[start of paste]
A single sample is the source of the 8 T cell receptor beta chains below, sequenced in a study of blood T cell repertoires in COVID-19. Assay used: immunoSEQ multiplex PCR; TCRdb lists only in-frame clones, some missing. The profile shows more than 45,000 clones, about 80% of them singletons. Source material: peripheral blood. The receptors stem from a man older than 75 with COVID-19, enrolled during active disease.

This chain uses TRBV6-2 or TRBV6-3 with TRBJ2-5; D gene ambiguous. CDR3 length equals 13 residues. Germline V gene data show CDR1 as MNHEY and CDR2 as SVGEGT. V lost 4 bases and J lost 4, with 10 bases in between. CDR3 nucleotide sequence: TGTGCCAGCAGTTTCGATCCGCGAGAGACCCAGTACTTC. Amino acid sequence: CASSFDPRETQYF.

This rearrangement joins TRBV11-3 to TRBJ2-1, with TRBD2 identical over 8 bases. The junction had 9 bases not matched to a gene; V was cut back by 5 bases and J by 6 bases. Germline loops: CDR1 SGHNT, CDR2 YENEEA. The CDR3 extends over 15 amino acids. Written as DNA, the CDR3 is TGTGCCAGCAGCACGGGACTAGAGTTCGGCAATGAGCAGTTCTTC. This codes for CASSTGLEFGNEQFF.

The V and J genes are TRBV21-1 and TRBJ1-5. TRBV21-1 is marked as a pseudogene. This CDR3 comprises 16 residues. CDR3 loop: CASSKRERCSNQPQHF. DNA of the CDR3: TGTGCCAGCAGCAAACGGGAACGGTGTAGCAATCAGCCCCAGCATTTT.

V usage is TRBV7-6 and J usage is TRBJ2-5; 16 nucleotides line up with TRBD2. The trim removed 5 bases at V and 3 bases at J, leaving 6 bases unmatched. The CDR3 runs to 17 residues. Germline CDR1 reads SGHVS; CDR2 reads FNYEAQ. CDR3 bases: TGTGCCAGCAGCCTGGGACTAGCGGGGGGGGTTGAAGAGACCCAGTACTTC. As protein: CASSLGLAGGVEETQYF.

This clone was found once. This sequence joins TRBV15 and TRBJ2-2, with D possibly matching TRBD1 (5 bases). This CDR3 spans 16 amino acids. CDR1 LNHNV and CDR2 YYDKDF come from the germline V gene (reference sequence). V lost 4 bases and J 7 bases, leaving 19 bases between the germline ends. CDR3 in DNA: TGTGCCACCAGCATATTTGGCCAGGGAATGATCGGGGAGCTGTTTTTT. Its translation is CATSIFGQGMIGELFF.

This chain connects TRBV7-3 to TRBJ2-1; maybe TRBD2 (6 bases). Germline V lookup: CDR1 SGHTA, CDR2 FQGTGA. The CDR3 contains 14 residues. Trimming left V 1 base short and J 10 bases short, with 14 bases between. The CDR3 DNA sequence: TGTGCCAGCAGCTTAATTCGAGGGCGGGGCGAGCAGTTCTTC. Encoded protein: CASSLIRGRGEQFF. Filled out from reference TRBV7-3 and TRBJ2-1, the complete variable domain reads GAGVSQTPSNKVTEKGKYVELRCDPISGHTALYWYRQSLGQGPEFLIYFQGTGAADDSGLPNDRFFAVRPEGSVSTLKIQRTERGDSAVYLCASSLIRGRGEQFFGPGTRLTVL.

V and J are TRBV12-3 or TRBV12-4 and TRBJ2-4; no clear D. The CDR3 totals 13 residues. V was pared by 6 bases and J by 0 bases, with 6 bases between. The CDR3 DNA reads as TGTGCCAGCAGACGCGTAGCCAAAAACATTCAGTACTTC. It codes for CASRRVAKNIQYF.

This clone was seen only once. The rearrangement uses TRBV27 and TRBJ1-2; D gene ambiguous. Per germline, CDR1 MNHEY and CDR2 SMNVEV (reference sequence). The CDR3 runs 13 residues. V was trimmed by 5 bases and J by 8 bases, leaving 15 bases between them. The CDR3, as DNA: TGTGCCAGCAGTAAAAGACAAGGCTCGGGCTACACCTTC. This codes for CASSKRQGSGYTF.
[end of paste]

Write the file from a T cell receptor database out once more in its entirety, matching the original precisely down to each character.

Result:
A single sample is the source of the 8 T cell receptor beta chains below, sequenced in a study of blood T cell repertoires in COVID-19. Assay used: immunoSEQ multiplex PCR; TCRdb lists only in-frame clones, some missing. The profile shows more than 45,000 clones, about 80% of them singletons. Source material: peripheral blood. The receptors stem from a man older than 75 with COVID-19, enrolled during active disease.

This chain uses TRBV6-2 or TRBV6-3 with TRBJ2-5; D gene ambiguous. CDR3 length equals 13 residues. Germline V gene data show CDR1 as MNHEY and CDR2 as SVGEGT. V lost 4 bases and J lost 4, with 10 bases in between. CDR3 nucleotide sequence: TGTGCCAGCAGTTTCGATCCGCGAGAGACCCAGTACTTC. Amino acid sequence: CASSFDPRETQYF.

This rearrangement joins TRBV11-3 to TRBJ2-1, with TRBD2 identical over 8 bases. The junction had 9 bases not matched to a gene; V was cut back by 5 bases and J by 6 bases. Germline loops: CDR1 SGHNT, CDR2 YENEEA. The CDR3 extends over 15 amino acids. Written as DNA, the CDR3 is TGTGCCAGCAGCACGGGACTAGAGTTCGGCAATGAGCAGTTCTTC. This codes for CASSTGLEFGNEQFF.

The V and J genes are TRBV21-1 and TRBJ1-5. TRBV21-1 is marked as a pseudogene. This CDR3 comprises 16 residues. CDR3 loop: CASSKRERCSNQPQHF. DNA of the CDR3: TGTGCCAGCAGCAAACGGGAACGGTGTAGCAATCAGCCCCAGCATTTT.

V usage is TRBV7-6 and J usage is TRBJ2-5; 16 nucleotides line up with TRBD2. The trim removed 5 bases at V and 3 bases at J, leaving 6 bases unmatched. The CDR3 runs to 17 residues. Germline CDR1 reads SGHVS; CDR2 reads FNYEAQ. CDR3 bases: TGTGCCAGCAGCCTGGGACTAGCGGGGGGGGTTGAAGAGACCCAGTACTTC. As protein: CASSLGLAGGVEETQYF.

This clone was found once. This sequence joins TRBV15 and TRBJ2-2, with D possibly matching TRBD1 (5 bases). This CDR3 spans 16 amino acids. CDR1 LNHNV and CDR2 YYDKDF come from the germline V gene (reference sequence). V lost 4 bases and J 7 bases, leaving 19 bases between the germline ends. CDR3 in DNA: TGTGCCACCAGCATATTTGGCCAGGGAATGATCGGGGAGCTGTTTTTT. Its translation is CATSIFGQGMIGELFF.

This chain connects TRBV7-3 to TRBJ2-1; maybe TRBD2 (6 bases). Germline V lookup: CDR1 SGHTA, CDR2 FQGTGA. The CDR3 contains 14 residues. Trimming left V 1 base short and J 10 bases short, with 14 bases between. The CDR3 DNA sequence: TGTGCCAGCAGCTTAATTCGAGGGCGGGGCGAGCAGTTCTTC. Encoded protein: CASSLIRGRGEQFF. Filled out from reference TRBV7-3 and TRBJ2-1, the complete variable domain reads GAGVSQTPSNKVTEKGKYVELRCDPISGHTALYWYRQSLGQGPEFLIYFQGTGAADDSGLPNDRFFAVRPEGSVSTLKIQRTERGDSAVYLCASSLIRGRGEQFFGPGTRLTVL.

V and J are TRBV12-3 or TRBV12-4 and TRBJ2-4; no clear D. The CDR3 totals 13 residues. V was pared by 6 bases and J by 0 bases, with 6 bases between. The CDR3 DNA reads as TGTGCCAGCAGACGCGTAGCCAAAAACATTCAGTACTTC. It codes for CASRRVAKNIQYF.

This clone was seen only once. The rearrangement uses TRBV27 and TRBJ1-2; D gene ambiguous. Per germline, CDR1 MNHEY and CDR2 SMNVEV (reference sequence). The CDR3 runs 13 residues. V was trimmed by 5 bases and J by 8 bases, leaving 15 bases between them. The CDR3, as DNA: TGTGCCAGCAGTAAAAGACAAGGCTCGGGCTACACCTTC. This codes for CASSKRQGSGYTF.